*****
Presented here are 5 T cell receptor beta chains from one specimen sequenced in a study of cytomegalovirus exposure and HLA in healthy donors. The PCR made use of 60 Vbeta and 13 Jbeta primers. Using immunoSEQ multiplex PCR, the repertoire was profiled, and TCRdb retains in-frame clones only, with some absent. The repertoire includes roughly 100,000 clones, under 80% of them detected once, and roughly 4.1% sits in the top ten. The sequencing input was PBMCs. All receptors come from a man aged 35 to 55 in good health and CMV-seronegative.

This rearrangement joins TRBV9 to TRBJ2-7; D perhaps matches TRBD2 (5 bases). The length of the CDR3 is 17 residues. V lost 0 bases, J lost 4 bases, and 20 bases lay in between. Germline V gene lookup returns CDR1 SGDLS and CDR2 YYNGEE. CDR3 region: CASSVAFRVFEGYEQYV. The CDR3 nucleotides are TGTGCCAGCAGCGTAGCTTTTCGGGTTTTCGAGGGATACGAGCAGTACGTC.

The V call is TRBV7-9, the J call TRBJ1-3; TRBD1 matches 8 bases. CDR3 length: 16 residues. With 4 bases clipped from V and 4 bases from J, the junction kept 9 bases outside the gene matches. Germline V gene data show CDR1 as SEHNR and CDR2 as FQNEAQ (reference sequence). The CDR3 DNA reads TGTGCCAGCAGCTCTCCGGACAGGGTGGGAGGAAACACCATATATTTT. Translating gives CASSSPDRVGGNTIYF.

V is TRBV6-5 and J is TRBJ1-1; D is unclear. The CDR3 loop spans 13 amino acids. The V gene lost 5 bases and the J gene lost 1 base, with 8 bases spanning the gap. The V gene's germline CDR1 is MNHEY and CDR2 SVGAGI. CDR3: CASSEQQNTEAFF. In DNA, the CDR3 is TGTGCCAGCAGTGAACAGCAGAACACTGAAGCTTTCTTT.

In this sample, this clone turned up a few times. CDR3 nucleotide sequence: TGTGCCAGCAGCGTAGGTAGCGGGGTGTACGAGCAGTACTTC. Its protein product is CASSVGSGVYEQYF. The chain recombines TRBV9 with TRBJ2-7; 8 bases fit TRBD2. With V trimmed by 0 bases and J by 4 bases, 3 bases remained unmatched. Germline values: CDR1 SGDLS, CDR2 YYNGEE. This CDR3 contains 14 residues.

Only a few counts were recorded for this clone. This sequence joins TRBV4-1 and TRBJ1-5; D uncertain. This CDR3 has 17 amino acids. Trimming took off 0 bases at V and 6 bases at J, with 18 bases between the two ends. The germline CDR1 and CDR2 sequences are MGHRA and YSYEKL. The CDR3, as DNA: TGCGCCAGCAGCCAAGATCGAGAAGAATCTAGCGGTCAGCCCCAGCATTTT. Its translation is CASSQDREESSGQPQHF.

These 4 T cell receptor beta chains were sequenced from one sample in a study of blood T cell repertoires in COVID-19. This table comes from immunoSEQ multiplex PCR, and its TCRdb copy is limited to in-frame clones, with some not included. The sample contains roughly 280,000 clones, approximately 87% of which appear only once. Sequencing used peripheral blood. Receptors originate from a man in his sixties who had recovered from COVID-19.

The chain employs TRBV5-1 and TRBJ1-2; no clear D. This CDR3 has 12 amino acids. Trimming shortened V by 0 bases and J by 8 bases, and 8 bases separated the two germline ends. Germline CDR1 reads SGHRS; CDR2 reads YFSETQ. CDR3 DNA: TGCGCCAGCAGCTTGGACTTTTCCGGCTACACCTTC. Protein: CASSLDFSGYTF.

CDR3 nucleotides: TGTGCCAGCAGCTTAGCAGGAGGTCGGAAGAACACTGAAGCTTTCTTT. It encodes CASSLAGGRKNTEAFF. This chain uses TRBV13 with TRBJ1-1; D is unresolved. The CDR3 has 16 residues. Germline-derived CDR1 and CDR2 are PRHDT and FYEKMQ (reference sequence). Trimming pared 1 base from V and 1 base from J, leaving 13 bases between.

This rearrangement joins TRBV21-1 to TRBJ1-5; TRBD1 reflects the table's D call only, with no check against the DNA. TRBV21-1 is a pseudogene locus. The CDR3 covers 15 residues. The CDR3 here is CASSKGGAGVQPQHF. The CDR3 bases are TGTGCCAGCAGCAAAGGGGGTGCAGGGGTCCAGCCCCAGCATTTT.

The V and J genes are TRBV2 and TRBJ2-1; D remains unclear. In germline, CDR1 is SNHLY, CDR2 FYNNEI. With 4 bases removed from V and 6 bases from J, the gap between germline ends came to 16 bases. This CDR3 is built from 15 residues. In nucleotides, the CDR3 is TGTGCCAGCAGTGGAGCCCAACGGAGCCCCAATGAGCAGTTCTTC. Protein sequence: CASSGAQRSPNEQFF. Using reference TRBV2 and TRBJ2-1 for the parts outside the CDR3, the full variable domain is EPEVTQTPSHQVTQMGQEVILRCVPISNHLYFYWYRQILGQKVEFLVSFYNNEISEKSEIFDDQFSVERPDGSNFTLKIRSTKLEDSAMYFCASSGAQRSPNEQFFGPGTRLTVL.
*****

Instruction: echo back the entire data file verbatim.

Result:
Presented here are 5 T cell receptor beta chains from one specimen sequenced in a study of cytomegalovirus exposure and HLA in healthy donors. The PCR made use of 60 Vbeta and 13 Jbeta primers. Using immunoSEQ multiplex PCR, the repertoire was profiled, and TCRdb retains in-frame clones only, with some absent. The repertoire includes roughly 100,000 clones, under 80% of them detected once, and roughly 4.1% sits in the top ten. The sequencing input was PBMCs. All receptors come from a man aged 35 to 55 in good health and CMV-seronegative.

This rearrangement joins TRBV9 to TRBJ2-7; D perhaps matches TRBD2 (5 bases). The length of the CDR3 is 17 residues. V lost 0 bases, J lost 4 bases, and 20 bases lay in between. Germline V gene lookup returns CDR1 SGDLS and CDR2 YYNGEE. CDR3 region: CASSVAFRVFEGYEQYV. The CDR3 nucleotides are TGTGCCAGCAGCGTAGCTTTTCGGGTTTTCGAGGGATACGAGCAGTACGTC.

The V call is TRBV7-9, the J call TRBJ1-3; TRBD1 matches 8 bases. CDR3 length: 16 residues. With 4 bases clipped from V and 4 bases from J, the junction kept 9 bases outside the gene matches. Germline V gene data show CDR1 as SEHNR and CDR2 as FQNEAQ (reference sequence). The CDR3 DNA reads TGTGCCAGCAGCTCTCCGGACAGGGTGGGAGGAAACACCATATATTTT. Translating gives CASSSPDRVGGNTIYF.

V is TRBV6-5 and J is TRBJ1-1; D is unclear. The CDR3 loop spans 13 amino acids. The V gene lost 5 bases and the J gene lost 1 base, with 8 bases spanning the gap. The V gene's germline CDR1 is MNHEY and CDR2 SVGAGI. CDR3: CASSEQQNTEAFF. In DNA, the CDR3 is TGTGCCAGCAGTGAACAGCAGAACACTGAAGCTTTCTTT.

In this sample, this clone turned up a few times. CDR3 nucleotide sequence: TGTGCCAGCAGCGTAGGTAGCGGGGTGTACGAGCAGTACTTC. Its protein product is CASSVGSGVYEQYF. The chain recombines TRBV9 with TRBJ2-7; 8 bases fit TRBD2. With V trimmed by 0 bases and J by 4 bases, 3 bases remained unmatched. Germline values: CDR1 SGDLS, CDR2 YYNGEE. This CDR3 contains 14 residues.

Only a few counts were recorded for this clone. This sequence joins TRBV4-1 and TRBJ1-5; D uncertain. This CDR3 has 17 amino acids. Trimming took off 0 bases at V and 6 bases at J, with 18 bases between the two ends. The germline CDR1 and CDR2 sequences are MGHRA and YSYEKL. The CDR3, as DNA: TGCGCCAGCAGCCAAGATCGAGAAGAATCTAGCGGTCAGCCCCAGCATTTT. Its translation is CASSQDREESSGQPQHF.

These 4 T cell receptor beta chains were sequenced from one sample in a study of blood T cell repertoires in COVID-19. This table comes from immunoSEQ multiplex PCR, and its TCRdb copy is limited to in-frame clones, with some not included. The sample contains roughly 280,000 clones, approximately 87% of which appear only once. Sequencing used peripheral blood. Receptors originate from a man in his sixties who had recovered from COVID-19.

The chain employs TRBV5-1 and TRBJ1-2; no clear D. This CDR3 has 12 amino acids. Trimming shortened V by 0 bases and J by 8 bases, and 8 bases separated the two germline ends. Germline CDR1 reads SGHRS; CDR2 reads YFSETQ. CDR3 DNA: TGCGCCAGCAGCTTGGACTTTTCCGGCTACACCTTC. Protein: CASSLDFSGYTF.

CDR3 nucleotides: TGTGCCAGCAGCTTAGCAGGAGGTCGGAAGAACACTGAAGCTTTCTTT. It encodes CASSLAGGRKNTEAFF. This chain uses TRBV13 with TRBJ1-1; D is unresolved. The CDR3 has 16 residues. Germline-derived CDR1 and CDR2 are PRHDT and FYEKMQ (reference sequence). Trimming pared 1 base from V and 1 base from J, leaving 13 bases between.

This rearrangement joins TRBV21-1 to TRBJ1-5; TRBD1 reflects the table's D call only, with no check against the DNA. TRBV21-1 is a pseudogene locus. The CDR3 covers 15 residues. The CDR3 here is CASSKGGAGVQPQHF. The CDR3 bases are TGTGCCAGCAGCAAAGGGGGTGCAGGGGTCCAGCCCCAGCATTTT.

The V and J genes are TRBV2 and TRBJ2-1; D remains unclear. In germline, CDR1 is SNHLY, CDR2 FYNNEI. With 4 bases removed from V and 6 bases from J, the gap between germline ends came to 16 bases. This CDR3 is built from 15 residues. In nucleotides, the CDR3 is TGTGCCAGCAGTGGAGCCCAACGGAGCCCCAATGAGCAGTTCTTC. Protein sequence: CASSGAQRSPNEQFF. Using reference TRBV2 and TRBJ2-1 for the parts outside the CDR3, the full variable domain is EPEVTQTPSHQVTQMGQEVILRCVPISNHLYFYWYRQILGQKVEFLVSFYNNEISEKSEIFDDQFSVERPDGSNFTLKIRSTKLEDSAMYFCASSGAQRSPNEQFFGPGTRLTVL.